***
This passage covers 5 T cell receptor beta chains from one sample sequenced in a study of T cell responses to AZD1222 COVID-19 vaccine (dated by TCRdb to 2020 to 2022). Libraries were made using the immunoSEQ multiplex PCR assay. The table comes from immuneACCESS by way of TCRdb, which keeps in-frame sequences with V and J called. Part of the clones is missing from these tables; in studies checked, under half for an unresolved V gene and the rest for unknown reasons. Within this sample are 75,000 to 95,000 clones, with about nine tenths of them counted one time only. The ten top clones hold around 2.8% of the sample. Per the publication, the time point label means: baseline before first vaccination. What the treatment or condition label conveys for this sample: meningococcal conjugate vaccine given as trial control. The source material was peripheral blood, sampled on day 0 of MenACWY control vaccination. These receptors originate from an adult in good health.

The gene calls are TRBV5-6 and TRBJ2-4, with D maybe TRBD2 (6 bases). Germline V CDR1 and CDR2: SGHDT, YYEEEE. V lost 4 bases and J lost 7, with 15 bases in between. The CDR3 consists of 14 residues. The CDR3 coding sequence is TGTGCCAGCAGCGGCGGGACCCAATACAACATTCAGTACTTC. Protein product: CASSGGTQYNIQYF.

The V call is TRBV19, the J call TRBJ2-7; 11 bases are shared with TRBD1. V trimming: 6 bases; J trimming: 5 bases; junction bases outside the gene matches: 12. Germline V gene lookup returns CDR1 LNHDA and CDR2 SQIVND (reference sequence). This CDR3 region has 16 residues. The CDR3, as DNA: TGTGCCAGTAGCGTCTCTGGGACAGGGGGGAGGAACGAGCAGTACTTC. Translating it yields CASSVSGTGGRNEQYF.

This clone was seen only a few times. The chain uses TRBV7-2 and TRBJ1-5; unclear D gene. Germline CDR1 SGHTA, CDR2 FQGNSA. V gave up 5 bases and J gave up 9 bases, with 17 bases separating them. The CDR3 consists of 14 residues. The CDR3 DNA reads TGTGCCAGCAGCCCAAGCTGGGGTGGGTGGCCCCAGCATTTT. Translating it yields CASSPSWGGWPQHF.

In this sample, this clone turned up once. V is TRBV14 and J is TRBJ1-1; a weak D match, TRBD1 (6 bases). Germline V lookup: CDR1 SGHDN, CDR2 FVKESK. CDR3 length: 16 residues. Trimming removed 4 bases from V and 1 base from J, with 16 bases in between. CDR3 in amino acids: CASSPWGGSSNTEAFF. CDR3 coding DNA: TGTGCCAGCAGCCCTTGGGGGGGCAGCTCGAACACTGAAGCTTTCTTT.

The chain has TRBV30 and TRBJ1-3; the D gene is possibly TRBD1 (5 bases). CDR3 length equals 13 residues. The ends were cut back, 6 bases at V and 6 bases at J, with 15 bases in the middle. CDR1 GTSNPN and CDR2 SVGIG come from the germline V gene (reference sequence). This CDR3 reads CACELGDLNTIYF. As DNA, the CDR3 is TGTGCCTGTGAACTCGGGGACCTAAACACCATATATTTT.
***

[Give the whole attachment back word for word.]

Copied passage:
This passage covers 5 T cell receptor beta chains from one sample sequenced in a study of T cell responses to AZD1222 COVID-19 vaccine (dated by TCRdb to 2020 to 2022). Libraries were made using the immunoSEQ multiplex PCR assay. The table comes from immuneACCESS by way of TCRdb, which keeps in-frame sequences with V and J called. Part of the clones is missing from these tables; in studies checked, under half for an unresolved V gene and the rest for unknown reasons. Within this sample are 75,000 to 95,000 clones, with about nine tenths of them counted one time only. The ten top clones hold around 2.8% of the sample. Per the publication, the time point label means: baseline before first vaccination. What the treatment or condition label conveys for this sample: meningococcal conjugate vaccine given as trial control. The source material was peripheral blood, sampled on day 0 of MenACWY control vaccination. These receptors originate from an adult in good health.

The gene calls are TRBV5-6 and TRBJ2-4, with D maybe TRBD2 (6 bases). Germline V CDR1 and CDR2: SGHDT, YYEEEE. V lost 4 bases and J lost 7, with 15 bases in between. The CDR3 consists of 14 residues. The CDR3 coding sequence is TGTGCCAGCAGCGGCGGGACCCAATACAACATTCAGTACTTC. Protein product: CASSGGTQYNIQYF.

The V call is TRBV19, the J call TRBJ2-7; 11 bases are shared with TRBD1. V trimming: 6 bases; J trimming: 5 bases; junction bases outside the gene matches: 12. Germline V gene lookup returns CDR1 LNHDA and CDR2 SQIVND (reference sequence). This CDR3 region has 16 residues. The CDR3, as DNA: TGTGCCAGTAGCGTCTCTGGGACAGGGGGGAGGAACGAGCAGTACTTC. Translating it yields CASSVSGTGGRNEQYF.

This clone was seen only a few times. The chain uses TRBV7-2 and TRBJ1-5; unclear D gene. Germline CDR1 SGHTA, CDR2 FQGNSA. V gave up 5 bases and J gave up 9 bases, with 17 bases separating them. The CDR3 consists of 14 residues. The CDR3 DNA reads TGTGCCAGCAGCCCAAGCTGGGGTGGGTGGCCCCAGCATTTT. Translating it yields CASSPSWGGWPQHF.

In this sample, this clone turned up once. V is TRBV14 and J is TRBJ1-1; a weak D match, TRBD1 (6 bases). Germline V lookup: CDR1 SGHDN, CDR2 FVKESK. CDR3 length: 16 residues. Trimming removed 4 bases from V and 1 base from J, with 16 bases in between. CDR3 in amino acids: CASSPWGGSSNTEAFF. CDR3 coding DNA: TGTGCCAGCAGCCCTTGGGGGGGCAGCTCGAACACTGAAGCTTTCTTT.

The chain has TRBV30 and TRBJ1-3; the D gene is possibly TRBD1 (5 bases). CDR3 length equals 13 residues. The ends were cut back, 6 bases at V and 6 bases at J, with 15 bases in the middle. CDR1 GTSNPN and CDR2 SVGIG come from the germline V gene (reference sequence). This CDR3 reads CACELGDLNTIYF. As DNA, the CDR3 is TGTGCCTGTGAACTCGGGGACCTAAACACCATATATTTT.